Solid w/in a solid help

I have a solid that I need to create another solid on top of. Think of it
as putting a cover over a bottle yet I need to at some point cut holes in
the cover and still show the original bottle through the hole. How can I
create a solid and retain it as one " piece " then drape a shape over it and
still see the interior part ? Hope I explained it OK. TIA.
Reply to
Ed
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How about doing this with separate parts within the context of an assembly?
jk
Reply to
jk
I had considered that but the shell I am putting on the first part has to line up fairly accurately to components of the first part. I am playing around with creating one body from the first part and adding it to the second part.
Reply to
Ed
I may not be entirely clear on what you are trying to do, but you can reference the new shell to multiple parts in the assembly and make it as accurate as necessary.
Reply to
John Eric Voltin
I have two advices:
1. Use SW Help 2. Training courses at your VAR
This is basic stuff to do with allmost any 3D modelling software... you can either create a multibody part, or better and smarter yet, make an assembly, where you can make references to the original part to the "shell" part...
Reply to
Kvick
Just some background. We use SW only for external ID work so this is just a bit over the usual requirements for us.
Went through SW help and tutorial and really came up empty. All we need to do is to open up an already defined part, add a shape around it, and be able to save that new shape as a totally separate body from the original part. That way ( I think ) I should be able to cut holes in the new part up to the surfaces of the old part..
Reply to
Ed
Is it proprietary? If not, post it (or sned an email) and I'll have a go at it. It sounds like you are on the right track:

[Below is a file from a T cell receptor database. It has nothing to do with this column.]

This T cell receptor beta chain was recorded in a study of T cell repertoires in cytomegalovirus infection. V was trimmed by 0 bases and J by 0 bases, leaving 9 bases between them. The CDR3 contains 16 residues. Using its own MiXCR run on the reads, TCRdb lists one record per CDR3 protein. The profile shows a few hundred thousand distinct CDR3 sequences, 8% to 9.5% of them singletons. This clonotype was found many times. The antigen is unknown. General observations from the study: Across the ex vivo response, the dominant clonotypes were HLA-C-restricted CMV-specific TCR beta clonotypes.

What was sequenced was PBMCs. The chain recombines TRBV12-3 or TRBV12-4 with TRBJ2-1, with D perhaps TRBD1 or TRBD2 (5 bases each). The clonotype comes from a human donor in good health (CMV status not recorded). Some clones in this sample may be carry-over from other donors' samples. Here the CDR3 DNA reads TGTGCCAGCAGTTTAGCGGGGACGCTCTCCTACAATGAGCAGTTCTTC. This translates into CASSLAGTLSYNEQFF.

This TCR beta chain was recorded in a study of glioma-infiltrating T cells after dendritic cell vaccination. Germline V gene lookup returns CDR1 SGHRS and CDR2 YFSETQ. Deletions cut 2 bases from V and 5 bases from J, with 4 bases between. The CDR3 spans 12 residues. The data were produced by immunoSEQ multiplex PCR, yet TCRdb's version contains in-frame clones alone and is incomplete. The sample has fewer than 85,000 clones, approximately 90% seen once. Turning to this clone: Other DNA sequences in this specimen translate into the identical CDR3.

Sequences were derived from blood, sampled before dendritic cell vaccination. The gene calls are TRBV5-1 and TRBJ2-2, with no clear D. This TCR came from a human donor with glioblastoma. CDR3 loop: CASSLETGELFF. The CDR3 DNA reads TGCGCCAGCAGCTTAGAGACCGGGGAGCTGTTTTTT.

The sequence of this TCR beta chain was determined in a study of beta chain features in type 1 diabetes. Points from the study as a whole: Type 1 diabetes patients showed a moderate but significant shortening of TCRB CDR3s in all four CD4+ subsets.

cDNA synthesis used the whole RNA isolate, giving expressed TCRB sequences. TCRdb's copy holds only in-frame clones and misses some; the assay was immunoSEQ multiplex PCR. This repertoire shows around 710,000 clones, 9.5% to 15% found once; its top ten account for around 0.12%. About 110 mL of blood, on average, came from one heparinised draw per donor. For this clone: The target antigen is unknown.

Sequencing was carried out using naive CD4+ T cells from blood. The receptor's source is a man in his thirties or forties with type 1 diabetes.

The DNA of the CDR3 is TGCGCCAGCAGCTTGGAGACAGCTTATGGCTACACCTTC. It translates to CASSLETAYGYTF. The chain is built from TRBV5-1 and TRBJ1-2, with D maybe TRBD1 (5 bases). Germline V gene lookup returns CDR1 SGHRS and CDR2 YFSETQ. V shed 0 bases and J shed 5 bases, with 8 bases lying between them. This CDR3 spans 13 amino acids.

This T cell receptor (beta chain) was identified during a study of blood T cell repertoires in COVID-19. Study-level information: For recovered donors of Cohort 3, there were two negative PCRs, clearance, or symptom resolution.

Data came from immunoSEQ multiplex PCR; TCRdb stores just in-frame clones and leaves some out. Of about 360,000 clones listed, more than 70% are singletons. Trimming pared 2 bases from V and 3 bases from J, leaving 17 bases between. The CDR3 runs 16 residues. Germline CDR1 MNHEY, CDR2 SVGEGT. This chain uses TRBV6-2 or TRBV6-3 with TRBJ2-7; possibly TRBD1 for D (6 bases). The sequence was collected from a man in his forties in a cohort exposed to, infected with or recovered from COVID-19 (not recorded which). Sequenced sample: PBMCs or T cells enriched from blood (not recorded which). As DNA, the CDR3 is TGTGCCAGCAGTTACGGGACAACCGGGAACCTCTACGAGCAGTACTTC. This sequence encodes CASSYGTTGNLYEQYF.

1.) Make your "original" part the base in an assembly. 2.) Create a new part with references back to the "original" part. 3.) Construct the new part.
This is really very easy - takes longer to describe it than it does to do it!
Mike Tripoli snipped-for-privacy@jfww.com
Reply to
Mike Tripoli
Gee I wish it wasn't proprietary.
The assembly route is a good solution. I am looking for a way to sketch on top of an existing body and retain the original body intact.
Reply to
Ed
Here,
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this is using the insert part method
Reply to
Paul Salvador
You can... No offense, but you haven't created parts in an assembly ( top down vs. bottom up...)? I've just recently started using references (and I'm willing to bet I'm doing it wrong) but here's what I've been doing. PLEASE, anyone, don't hesitate to correct me or point out an easier route.
1.) Make an assembly with your first part as the base. 2.) In the assembly: Insert>Component>New part It'll prompt you to save (if you haven't), and choose a name for your new part. 3.) Pick a plane (or part face) to start with. You're base part will "go wireframe". Here's where I may differ from what other people do.
In this new sketch, I pick all the references I think I might use (you can add more later). I choose the edges, features, what have you, and "Convert entities".
Some continue to build "in the assembly". I'm not smart enough for this, so I deselect "Edit Component".
From the feature tree, open "part 2".
4.) With the new part open, you can work from the "first sketch" (changing non-used but referenced lines to construction lines). Do whatever extrudes and such you need. This new part is referenced back to the base part now, so you can "extrude" up to surfaces, etc. in the base part assembly.
That's pretty much it.
Like I said,this is the basics; it's easier to do this than write it! Plus, as I said, I've just recently begun doing this myself (top down) and still don't have all the details right... but it's working!
We handle proprietary things all the time (NDA first)... if you get stuck, let's do an NDA and have at this thing!
Mike Tripoli snipped-for-privacy@jfww.com
Reply to
Mike Tripoli
Excellent ! Perfect ! Thank You !
Reply to
Ed
Great. Thank You. It always helps me to see it versus stumble through the help files.
Reply to
Ed

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